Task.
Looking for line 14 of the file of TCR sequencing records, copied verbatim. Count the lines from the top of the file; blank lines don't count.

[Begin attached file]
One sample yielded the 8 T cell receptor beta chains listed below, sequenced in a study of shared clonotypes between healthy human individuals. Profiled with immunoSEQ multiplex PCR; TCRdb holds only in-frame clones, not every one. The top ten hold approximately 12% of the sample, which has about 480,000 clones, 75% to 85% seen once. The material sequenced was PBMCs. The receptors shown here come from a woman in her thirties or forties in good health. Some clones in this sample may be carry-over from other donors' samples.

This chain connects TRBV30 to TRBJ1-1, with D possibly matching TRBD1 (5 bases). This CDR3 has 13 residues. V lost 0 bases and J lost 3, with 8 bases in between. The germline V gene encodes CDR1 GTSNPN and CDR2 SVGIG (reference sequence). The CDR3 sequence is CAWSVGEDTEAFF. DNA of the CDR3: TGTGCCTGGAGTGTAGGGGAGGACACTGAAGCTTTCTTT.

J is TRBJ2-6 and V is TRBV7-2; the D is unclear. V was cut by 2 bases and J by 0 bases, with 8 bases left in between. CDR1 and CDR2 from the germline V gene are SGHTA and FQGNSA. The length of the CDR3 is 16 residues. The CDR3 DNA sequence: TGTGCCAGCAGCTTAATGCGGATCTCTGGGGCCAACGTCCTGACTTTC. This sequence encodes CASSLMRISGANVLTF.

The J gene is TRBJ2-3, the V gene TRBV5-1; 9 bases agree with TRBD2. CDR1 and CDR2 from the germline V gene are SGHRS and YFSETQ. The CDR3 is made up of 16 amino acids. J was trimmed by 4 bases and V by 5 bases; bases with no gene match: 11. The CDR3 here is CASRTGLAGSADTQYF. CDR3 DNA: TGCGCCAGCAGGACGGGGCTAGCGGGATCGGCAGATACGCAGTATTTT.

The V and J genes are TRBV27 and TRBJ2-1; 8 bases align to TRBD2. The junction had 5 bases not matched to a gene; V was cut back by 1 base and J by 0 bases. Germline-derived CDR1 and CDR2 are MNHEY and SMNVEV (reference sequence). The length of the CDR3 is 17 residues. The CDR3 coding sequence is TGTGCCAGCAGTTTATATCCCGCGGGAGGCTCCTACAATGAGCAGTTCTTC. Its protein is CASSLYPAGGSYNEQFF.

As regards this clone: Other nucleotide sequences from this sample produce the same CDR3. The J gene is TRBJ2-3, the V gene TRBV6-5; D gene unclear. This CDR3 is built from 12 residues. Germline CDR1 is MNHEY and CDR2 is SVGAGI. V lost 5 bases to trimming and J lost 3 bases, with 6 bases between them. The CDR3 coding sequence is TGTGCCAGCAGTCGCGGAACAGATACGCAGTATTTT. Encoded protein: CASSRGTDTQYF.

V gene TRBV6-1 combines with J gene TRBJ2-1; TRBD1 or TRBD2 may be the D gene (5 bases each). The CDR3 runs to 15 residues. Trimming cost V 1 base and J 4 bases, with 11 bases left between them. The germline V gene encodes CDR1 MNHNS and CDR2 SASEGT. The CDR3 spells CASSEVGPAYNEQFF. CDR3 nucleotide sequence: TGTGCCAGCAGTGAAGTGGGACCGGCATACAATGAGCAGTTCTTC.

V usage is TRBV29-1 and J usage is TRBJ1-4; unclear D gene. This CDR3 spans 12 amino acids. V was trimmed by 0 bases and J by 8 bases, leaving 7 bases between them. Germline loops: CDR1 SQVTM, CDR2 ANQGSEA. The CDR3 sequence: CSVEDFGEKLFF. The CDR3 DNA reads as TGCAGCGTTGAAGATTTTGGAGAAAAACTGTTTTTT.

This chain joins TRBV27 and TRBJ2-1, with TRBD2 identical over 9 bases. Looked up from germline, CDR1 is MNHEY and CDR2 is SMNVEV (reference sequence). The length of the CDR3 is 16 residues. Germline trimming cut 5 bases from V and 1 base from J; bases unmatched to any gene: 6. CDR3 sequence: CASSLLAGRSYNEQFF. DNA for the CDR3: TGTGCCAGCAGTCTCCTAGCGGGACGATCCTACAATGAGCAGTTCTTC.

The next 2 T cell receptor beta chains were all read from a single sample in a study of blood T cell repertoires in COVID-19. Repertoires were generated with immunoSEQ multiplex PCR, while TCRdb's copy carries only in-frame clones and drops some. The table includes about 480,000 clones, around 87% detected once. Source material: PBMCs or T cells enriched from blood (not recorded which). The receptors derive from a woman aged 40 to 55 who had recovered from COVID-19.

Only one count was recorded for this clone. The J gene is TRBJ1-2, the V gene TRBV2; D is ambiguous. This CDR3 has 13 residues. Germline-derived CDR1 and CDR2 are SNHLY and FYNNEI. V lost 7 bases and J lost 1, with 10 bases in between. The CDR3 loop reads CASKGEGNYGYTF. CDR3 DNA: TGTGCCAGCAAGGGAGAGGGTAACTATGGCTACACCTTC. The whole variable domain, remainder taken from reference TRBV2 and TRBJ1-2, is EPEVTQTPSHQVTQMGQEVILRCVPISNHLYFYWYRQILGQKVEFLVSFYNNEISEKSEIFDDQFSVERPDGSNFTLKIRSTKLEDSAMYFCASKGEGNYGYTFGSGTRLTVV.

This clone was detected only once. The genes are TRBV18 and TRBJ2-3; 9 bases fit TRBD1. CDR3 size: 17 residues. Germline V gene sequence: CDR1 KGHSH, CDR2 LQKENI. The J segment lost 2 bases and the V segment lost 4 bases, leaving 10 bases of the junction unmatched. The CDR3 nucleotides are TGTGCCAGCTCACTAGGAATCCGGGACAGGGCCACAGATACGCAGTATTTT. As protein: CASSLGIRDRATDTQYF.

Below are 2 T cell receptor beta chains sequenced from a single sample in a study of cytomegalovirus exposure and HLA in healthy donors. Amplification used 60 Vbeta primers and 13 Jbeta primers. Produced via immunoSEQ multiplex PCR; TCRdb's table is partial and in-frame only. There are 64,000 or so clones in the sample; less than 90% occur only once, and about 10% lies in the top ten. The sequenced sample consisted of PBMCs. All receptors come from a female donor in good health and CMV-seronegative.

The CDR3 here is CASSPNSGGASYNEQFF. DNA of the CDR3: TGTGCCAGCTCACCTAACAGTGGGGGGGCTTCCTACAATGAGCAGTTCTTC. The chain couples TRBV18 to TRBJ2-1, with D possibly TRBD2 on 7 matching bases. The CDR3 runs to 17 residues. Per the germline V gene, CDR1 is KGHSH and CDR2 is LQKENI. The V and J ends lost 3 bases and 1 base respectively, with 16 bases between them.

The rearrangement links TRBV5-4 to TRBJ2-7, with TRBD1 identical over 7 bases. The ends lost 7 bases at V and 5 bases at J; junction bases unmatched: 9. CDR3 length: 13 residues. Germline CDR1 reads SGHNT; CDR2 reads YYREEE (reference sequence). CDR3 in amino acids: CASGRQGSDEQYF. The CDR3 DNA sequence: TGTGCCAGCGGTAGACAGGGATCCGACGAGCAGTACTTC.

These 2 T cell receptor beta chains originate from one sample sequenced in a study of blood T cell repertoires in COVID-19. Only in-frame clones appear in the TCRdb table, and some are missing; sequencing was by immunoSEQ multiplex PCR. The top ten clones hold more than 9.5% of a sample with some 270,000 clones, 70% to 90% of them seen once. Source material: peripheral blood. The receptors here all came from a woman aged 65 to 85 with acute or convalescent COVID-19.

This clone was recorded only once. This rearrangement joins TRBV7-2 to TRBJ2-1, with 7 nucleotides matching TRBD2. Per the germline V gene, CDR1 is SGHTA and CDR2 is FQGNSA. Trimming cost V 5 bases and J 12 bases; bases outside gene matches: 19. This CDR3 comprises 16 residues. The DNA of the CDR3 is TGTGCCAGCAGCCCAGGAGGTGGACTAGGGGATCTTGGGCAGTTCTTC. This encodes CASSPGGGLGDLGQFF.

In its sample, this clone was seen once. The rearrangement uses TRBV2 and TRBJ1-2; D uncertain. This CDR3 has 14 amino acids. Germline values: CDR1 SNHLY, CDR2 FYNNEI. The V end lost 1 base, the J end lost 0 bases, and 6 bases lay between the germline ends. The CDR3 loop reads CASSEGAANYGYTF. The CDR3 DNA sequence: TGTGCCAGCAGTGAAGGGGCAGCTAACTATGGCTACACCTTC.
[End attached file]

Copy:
The CDR3 here is CASSPNSGGASYNEQFF. DNA of the CDR3: TGTGCCAGCTCACCTAACAGTGGGGGGGCTTCCTACAATGAGCAGTTCTTC. The chain couples TRBV18 to TRBJ2-1, with D possibly TRBD2 on 7 matching bases. The CDR3 runs to 17 residues. Per the germline V gene, CDR1 is KGHSH and CDR2 is LQKENI. The V and J ends lost 3 bases and 1 base respectively, with 16 bases between them.